By Justin DiCharia
BATON ROUGE — Two-year-old Juno Roy breathes with the help of an oxygen tank strapped on the side of her stroller. Her parents, Jessica and Brian Roy of Baton Rouge, feed her through a tube, often finding themselves in a hospital hoping a small infection does not turn fatal.
Juno was left at a Louisiana Safe Haven, a state-run facility where a desperate mother can leave her infant if she can’t care for it, no questions asked. She had been born three and half months premature. The Roy family fostered her for a year before officially adopting Juno. They were well aware of the odds against her survival.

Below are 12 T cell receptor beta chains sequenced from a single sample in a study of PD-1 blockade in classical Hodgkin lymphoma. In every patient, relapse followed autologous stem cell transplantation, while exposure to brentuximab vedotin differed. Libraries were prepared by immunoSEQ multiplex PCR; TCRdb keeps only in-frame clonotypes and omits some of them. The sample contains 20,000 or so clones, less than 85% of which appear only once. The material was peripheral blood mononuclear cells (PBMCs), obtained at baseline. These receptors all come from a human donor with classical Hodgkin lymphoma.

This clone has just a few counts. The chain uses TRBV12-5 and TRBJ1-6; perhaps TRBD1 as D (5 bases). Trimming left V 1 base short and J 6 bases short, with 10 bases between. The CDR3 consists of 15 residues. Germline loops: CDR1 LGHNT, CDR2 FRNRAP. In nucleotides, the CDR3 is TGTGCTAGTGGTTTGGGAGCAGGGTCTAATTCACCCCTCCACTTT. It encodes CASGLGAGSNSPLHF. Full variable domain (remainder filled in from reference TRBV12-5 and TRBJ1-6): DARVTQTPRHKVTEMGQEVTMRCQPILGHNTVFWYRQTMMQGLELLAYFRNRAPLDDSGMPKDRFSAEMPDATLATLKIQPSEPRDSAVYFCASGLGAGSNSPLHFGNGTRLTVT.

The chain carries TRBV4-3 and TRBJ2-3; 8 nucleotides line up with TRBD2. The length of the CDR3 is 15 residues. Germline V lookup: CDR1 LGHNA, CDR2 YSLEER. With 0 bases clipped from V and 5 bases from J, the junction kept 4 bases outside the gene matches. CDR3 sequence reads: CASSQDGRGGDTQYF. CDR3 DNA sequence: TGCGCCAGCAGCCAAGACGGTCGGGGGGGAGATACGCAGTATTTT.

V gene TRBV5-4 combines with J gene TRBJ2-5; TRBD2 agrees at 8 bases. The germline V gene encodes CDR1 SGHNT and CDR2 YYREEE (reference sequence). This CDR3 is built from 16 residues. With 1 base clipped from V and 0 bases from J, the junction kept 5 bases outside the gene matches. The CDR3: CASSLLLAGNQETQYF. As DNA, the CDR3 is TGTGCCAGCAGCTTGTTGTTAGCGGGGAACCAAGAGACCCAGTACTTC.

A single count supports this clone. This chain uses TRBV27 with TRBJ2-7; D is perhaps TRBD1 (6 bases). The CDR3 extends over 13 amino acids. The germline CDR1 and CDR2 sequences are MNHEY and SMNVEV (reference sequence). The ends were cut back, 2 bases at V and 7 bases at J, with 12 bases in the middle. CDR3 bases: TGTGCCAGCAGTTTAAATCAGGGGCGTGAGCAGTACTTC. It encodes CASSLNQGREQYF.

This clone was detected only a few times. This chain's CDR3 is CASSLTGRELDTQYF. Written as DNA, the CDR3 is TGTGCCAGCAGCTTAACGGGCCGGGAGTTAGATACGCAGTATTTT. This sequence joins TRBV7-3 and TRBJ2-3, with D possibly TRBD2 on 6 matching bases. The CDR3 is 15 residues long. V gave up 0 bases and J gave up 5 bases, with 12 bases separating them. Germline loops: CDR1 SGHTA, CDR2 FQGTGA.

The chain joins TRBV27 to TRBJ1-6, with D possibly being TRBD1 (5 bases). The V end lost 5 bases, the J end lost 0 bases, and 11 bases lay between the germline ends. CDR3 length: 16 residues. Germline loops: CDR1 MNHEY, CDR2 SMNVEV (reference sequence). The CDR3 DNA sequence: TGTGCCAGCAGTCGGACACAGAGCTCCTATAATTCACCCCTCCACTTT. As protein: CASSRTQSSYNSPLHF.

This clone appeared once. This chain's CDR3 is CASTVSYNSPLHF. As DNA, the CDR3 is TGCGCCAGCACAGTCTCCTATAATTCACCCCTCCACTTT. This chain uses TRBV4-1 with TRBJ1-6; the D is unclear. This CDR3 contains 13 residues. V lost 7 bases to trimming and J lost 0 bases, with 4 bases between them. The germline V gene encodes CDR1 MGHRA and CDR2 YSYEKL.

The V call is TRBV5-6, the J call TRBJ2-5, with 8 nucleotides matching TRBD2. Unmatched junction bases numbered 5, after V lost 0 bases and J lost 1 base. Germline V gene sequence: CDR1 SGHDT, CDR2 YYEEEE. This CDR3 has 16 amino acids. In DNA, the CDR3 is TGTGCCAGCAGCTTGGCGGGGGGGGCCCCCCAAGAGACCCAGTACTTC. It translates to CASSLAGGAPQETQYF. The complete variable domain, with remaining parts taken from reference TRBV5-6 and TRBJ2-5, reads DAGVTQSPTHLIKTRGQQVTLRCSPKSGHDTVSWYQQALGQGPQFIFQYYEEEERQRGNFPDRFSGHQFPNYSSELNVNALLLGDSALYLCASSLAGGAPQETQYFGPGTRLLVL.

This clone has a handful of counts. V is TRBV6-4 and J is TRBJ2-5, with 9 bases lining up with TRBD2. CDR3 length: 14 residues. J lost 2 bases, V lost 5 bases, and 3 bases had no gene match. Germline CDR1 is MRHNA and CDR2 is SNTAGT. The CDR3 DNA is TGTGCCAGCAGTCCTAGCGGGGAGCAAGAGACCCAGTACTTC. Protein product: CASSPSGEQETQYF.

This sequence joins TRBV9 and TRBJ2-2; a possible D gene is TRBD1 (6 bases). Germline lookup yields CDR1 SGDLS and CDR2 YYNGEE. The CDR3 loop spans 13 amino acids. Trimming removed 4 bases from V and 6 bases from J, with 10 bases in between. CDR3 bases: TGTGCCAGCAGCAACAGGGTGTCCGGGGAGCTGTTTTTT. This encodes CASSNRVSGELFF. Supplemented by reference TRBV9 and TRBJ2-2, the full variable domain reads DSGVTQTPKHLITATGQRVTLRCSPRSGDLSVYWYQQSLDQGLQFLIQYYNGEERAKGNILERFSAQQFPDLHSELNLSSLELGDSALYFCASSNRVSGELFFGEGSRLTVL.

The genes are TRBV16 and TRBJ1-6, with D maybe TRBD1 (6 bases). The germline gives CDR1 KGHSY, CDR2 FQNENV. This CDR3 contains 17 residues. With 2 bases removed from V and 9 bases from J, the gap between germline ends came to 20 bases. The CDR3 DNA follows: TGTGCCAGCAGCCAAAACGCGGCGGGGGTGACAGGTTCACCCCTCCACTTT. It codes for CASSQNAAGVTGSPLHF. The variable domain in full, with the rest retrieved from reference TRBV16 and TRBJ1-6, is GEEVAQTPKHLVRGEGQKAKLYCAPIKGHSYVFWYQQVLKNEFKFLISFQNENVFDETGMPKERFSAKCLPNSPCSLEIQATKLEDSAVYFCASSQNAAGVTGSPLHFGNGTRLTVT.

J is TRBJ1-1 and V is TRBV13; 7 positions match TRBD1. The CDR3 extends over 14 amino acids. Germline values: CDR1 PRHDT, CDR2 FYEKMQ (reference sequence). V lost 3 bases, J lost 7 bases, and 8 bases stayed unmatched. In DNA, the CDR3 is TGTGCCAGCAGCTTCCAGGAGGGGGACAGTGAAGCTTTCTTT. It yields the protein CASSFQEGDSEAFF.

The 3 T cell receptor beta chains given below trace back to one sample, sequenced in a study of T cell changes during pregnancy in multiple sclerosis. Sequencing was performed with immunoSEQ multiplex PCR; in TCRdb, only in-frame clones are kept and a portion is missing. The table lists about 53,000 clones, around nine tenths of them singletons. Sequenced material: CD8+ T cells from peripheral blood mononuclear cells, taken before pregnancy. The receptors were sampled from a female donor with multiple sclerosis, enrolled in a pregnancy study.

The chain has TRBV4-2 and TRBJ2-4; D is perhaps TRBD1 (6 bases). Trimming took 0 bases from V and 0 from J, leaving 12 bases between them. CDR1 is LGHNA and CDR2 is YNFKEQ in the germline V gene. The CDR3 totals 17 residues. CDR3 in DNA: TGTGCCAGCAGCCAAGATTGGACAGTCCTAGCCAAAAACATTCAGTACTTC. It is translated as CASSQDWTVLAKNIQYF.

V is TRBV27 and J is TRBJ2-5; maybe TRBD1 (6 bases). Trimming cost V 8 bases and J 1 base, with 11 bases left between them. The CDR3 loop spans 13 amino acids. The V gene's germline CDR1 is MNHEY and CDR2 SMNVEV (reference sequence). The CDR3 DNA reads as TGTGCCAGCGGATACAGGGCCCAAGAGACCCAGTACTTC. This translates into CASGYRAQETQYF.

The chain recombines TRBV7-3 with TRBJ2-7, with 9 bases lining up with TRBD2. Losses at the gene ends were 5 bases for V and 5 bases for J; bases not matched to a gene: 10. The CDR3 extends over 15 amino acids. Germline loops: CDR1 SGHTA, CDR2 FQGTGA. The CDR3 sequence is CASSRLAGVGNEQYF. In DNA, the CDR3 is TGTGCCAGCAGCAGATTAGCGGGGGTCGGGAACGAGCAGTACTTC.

Doctors told the family Juno would not make it through the first year, but she defied them all and is nearing her third birthday.
If the Louisiana Department of Children and Family Services is underfunded this coming year, Secretary Marketa Garner Walters told the Senate Finance Committee Monday, it will become exponentially harder to find foster care parents for children with severe disabilities and conditions like Juno Roy.